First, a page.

NASA’s twins study shows how the body changes in space

Space brothers.
Space brothers.
Image: Reuters/Maxim Zmeyev
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Scientists have sent hundreds of humans (and several animals) into space. Most of these missions have been relatively short—the longest space flight ever was around 15 months, conducted by Russian cosmonaut Valery Polyakov over two decades ago. As a result, scientists don’t have a lot of data on the physiological changes that happen to the body after extended periods of time in space.

On April 11, a team of scientists reported (paywall) some of the most comprehensive data on the physical changes that occur when the body stays in space for about a year. The work concluded that indeed, human physiology adapts to the new environment, and largely re-conforms to life on Earth once it returns.

Space is harsh. On Earth, we’re accustomed to the snug tug of gravity and the blanket of radiation protection from the atmosphere. Without gravity, our bones and muscles, which no longer have to support the body, weaken. The eyes seem to change shape, too (although it’s not clear why), and the combination of radiation and emotional stress of space travel even affect which parts of our genome are open for our cells to read.

For this paper, a team of dozens of researchers from NASA and several US-based institutions used physiological data from Scott Kelly, an American astronaut who spent 340 days aboard the International Space Station from 2015 to 2016, and his brother, Mark, who remained on Earth. Scott and Mark are identical twins, which means they’ve got essentially the same genetic material, making Mark a great control for the experiment.

Each brother collected blood, urine, and stool samples, while taking tests to assess things like their cognitive abilities and eye shape. Researchers spent the next three years analyzing any differences they could find. Sure enough, Scott’s body underwent a number of changes in space. Some were expected, like his eyes changing shape.  But scientists also observed that his immune system was also working harder, he performed better on cognitive tests, the composition of his gut microbiome shifted, and some of his cells showed signs of reverse aging while in space. Telomeres, the part of our DNA that shorten with time, actually grew in space. (Scientists suspect that this may have been the results of his cells working overtime to protect themselves from extra radiation damage.)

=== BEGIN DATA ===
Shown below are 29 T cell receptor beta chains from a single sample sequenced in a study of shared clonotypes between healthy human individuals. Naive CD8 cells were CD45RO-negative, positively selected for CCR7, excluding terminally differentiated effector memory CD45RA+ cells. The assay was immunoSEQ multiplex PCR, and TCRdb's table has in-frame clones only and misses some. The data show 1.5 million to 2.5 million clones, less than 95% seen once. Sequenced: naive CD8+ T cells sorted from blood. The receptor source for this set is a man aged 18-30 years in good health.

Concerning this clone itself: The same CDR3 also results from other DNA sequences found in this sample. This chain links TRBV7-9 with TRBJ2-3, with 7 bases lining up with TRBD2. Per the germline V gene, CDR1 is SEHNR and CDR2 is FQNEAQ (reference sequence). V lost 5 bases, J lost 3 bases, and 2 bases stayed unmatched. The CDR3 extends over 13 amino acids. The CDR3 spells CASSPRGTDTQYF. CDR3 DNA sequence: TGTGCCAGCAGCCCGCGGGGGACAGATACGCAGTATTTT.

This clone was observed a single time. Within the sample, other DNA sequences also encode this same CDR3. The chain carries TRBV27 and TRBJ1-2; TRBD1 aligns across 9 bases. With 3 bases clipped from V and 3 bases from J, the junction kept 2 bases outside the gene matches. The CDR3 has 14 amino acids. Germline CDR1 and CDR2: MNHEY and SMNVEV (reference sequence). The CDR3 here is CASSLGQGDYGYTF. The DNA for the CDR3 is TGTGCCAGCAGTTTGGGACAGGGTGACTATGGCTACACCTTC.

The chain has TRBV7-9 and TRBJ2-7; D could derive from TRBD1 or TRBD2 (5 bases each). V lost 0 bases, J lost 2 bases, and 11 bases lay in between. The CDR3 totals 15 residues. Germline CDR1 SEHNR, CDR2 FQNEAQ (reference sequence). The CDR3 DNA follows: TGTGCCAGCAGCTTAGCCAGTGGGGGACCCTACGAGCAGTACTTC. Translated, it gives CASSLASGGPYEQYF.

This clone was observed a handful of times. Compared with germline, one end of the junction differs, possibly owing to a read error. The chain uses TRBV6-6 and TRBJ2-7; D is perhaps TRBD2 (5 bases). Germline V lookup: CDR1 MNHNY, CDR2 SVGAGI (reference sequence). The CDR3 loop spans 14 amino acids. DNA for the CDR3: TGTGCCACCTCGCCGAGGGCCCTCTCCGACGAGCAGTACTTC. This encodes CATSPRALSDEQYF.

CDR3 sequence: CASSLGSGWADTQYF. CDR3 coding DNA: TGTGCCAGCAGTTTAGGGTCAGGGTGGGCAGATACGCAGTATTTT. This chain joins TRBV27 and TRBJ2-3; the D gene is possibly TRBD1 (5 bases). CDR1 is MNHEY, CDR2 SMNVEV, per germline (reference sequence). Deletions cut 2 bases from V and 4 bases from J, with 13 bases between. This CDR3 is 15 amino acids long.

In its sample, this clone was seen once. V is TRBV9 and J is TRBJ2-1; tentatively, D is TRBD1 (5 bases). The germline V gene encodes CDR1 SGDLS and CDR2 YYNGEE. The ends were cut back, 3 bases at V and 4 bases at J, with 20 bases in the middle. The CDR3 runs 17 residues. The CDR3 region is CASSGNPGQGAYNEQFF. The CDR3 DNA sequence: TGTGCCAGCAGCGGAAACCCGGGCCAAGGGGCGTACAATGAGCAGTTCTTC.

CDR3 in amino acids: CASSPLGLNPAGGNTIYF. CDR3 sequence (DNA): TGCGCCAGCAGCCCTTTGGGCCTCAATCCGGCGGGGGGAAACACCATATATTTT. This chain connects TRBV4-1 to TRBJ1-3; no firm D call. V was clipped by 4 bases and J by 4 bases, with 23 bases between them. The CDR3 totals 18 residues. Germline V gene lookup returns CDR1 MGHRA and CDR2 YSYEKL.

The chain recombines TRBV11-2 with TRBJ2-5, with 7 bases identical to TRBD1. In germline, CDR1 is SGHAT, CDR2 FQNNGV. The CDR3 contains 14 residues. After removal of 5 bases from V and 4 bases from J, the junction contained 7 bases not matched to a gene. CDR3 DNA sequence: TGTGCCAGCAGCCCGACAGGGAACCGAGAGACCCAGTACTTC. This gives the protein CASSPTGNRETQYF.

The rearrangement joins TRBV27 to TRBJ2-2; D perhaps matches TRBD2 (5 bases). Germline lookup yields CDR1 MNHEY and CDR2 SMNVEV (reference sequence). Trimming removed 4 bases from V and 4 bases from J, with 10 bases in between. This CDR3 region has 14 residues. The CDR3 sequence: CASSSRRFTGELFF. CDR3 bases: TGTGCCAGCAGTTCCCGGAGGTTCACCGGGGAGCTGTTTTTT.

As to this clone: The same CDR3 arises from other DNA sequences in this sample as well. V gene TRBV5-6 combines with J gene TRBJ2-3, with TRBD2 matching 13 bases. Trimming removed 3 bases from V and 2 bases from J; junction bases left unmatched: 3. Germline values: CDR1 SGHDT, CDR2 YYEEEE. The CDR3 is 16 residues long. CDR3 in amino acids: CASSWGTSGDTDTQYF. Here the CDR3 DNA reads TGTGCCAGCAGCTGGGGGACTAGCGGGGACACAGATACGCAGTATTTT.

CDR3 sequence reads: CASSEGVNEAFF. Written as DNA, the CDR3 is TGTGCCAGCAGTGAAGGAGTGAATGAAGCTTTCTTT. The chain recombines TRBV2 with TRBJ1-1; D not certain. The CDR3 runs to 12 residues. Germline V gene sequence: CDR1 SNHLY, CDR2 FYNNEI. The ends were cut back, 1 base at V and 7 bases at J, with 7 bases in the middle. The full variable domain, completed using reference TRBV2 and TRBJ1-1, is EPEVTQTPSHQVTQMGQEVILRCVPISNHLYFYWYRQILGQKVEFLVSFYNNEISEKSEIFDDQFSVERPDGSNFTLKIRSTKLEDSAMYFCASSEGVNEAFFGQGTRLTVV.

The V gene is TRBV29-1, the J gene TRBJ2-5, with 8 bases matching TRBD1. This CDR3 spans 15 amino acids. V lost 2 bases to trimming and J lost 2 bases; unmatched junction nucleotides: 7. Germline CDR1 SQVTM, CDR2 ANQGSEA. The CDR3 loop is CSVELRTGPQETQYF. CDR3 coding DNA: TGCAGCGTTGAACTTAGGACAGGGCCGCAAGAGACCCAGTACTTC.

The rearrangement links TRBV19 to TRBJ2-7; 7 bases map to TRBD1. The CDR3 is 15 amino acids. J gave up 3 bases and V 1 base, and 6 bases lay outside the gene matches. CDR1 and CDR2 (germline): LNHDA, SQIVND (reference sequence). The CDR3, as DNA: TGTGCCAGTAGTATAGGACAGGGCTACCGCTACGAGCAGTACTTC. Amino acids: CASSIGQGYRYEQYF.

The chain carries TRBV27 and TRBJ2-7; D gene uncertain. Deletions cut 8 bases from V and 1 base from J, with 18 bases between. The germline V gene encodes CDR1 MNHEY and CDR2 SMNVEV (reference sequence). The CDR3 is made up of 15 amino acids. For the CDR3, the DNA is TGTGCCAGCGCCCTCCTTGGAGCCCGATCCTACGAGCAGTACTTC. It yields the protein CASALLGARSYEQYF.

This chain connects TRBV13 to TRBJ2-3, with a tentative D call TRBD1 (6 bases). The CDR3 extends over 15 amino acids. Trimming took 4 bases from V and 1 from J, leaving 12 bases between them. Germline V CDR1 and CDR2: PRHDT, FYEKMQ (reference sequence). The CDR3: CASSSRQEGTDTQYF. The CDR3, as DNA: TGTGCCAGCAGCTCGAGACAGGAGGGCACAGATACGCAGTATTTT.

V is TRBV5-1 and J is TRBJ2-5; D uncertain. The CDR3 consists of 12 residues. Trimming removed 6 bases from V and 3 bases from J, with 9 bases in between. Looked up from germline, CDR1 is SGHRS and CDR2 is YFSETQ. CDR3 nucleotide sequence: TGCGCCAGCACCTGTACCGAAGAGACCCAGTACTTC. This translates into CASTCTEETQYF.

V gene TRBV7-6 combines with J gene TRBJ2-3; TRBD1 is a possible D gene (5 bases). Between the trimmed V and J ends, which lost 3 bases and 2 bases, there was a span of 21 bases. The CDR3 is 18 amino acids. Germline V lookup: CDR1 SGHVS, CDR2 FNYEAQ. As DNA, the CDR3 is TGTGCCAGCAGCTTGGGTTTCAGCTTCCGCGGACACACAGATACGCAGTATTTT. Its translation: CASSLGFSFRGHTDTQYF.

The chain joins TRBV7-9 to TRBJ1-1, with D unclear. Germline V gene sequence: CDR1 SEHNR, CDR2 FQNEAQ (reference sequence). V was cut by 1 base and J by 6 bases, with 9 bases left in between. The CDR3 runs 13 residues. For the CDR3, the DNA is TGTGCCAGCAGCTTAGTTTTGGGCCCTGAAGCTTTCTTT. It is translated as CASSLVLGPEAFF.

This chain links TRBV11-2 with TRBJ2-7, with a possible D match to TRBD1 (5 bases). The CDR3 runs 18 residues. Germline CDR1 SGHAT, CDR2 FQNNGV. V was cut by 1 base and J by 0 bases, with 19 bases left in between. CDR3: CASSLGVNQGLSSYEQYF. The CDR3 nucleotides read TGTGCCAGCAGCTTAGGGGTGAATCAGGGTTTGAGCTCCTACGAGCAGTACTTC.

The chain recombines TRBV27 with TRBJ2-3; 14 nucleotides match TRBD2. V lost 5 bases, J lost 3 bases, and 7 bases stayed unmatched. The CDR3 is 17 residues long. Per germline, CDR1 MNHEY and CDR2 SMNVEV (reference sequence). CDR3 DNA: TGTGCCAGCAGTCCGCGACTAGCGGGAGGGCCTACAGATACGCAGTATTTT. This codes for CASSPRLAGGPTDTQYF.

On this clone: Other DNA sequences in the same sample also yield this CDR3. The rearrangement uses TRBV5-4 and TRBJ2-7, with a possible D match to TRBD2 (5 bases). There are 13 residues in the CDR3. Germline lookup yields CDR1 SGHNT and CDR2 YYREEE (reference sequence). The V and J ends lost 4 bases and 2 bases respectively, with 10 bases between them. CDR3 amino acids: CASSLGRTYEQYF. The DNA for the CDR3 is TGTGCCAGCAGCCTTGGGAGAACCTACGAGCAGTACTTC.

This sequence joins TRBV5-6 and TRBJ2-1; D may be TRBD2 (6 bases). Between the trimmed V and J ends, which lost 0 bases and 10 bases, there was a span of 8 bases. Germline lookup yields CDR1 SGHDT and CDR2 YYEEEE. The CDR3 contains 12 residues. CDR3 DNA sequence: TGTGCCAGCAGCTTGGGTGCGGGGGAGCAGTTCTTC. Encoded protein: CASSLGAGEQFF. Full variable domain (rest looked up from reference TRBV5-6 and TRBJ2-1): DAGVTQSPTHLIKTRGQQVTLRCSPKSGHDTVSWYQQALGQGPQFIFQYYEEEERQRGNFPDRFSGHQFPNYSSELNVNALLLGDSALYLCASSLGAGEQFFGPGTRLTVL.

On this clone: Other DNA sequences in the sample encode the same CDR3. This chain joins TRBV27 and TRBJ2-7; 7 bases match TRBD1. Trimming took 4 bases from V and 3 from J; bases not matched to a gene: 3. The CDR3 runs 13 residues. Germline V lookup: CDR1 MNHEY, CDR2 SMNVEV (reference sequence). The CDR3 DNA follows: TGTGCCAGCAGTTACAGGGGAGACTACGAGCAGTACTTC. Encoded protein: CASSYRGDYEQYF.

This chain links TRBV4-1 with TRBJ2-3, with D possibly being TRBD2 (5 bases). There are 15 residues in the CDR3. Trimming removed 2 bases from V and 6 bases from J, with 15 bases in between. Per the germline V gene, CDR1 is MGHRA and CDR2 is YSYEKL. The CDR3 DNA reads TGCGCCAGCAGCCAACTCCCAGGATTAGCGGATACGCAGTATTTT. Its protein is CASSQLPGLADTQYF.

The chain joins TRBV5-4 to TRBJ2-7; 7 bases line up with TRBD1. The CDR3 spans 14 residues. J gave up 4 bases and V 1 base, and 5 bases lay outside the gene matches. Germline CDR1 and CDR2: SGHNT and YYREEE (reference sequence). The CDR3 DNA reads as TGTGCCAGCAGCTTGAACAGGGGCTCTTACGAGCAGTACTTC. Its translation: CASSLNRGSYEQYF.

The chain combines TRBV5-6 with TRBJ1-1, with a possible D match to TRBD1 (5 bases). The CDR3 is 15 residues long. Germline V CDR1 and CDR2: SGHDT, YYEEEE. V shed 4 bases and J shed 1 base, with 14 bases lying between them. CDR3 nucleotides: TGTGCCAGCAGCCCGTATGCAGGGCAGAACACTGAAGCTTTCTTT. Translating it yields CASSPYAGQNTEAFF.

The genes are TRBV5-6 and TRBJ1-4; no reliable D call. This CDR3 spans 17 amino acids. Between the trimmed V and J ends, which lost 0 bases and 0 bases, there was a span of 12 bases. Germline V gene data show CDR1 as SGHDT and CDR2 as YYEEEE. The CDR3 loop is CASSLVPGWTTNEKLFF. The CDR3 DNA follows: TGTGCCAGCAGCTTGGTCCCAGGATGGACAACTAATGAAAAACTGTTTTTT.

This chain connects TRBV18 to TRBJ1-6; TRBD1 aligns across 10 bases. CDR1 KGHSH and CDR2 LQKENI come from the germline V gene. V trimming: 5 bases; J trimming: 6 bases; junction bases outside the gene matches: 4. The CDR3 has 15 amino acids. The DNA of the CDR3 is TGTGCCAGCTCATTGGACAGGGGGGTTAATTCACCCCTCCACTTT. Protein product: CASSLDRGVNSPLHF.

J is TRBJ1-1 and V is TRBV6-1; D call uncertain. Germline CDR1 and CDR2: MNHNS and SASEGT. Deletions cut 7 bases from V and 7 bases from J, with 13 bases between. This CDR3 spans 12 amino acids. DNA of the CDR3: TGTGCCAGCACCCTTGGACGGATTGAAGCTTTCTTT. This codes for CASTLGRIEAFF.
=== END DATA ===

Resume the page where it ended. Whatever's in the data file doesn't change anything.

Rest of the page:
“When we go into space and experience microgravity and travel at speeds like 17,500 miles an hour, our bodies adapt and continue to function and, by and large, function extremely well,”  Steven Platts, deputy chief scientist for NASA’s Human Research Program, told CNN.

Upon returning to Earth, Scott’s body mostly reverted back to the way it had been previously, similar to Mark’s; his telomeres began shrinking  within 48 hours of landing. The readjustment was difficult—his body ached under the pull of gravity again, for example.

However, some changes remained permanent six months later: A fraction of Scott’s genes were still read differently by his cells, and his cognitive abilities were worse (although this could be a result of readjusting to a busy Earth schedule).

As a sample size of two, Scott and Mark Kelly can’t provide definitive answers. Each astronaut is as unique as her genome, and will therefore have her own reaction to life in space. But knowing that changes occur sets the stage for future research into what would happen to the body on longer missions, like trips to Mars.

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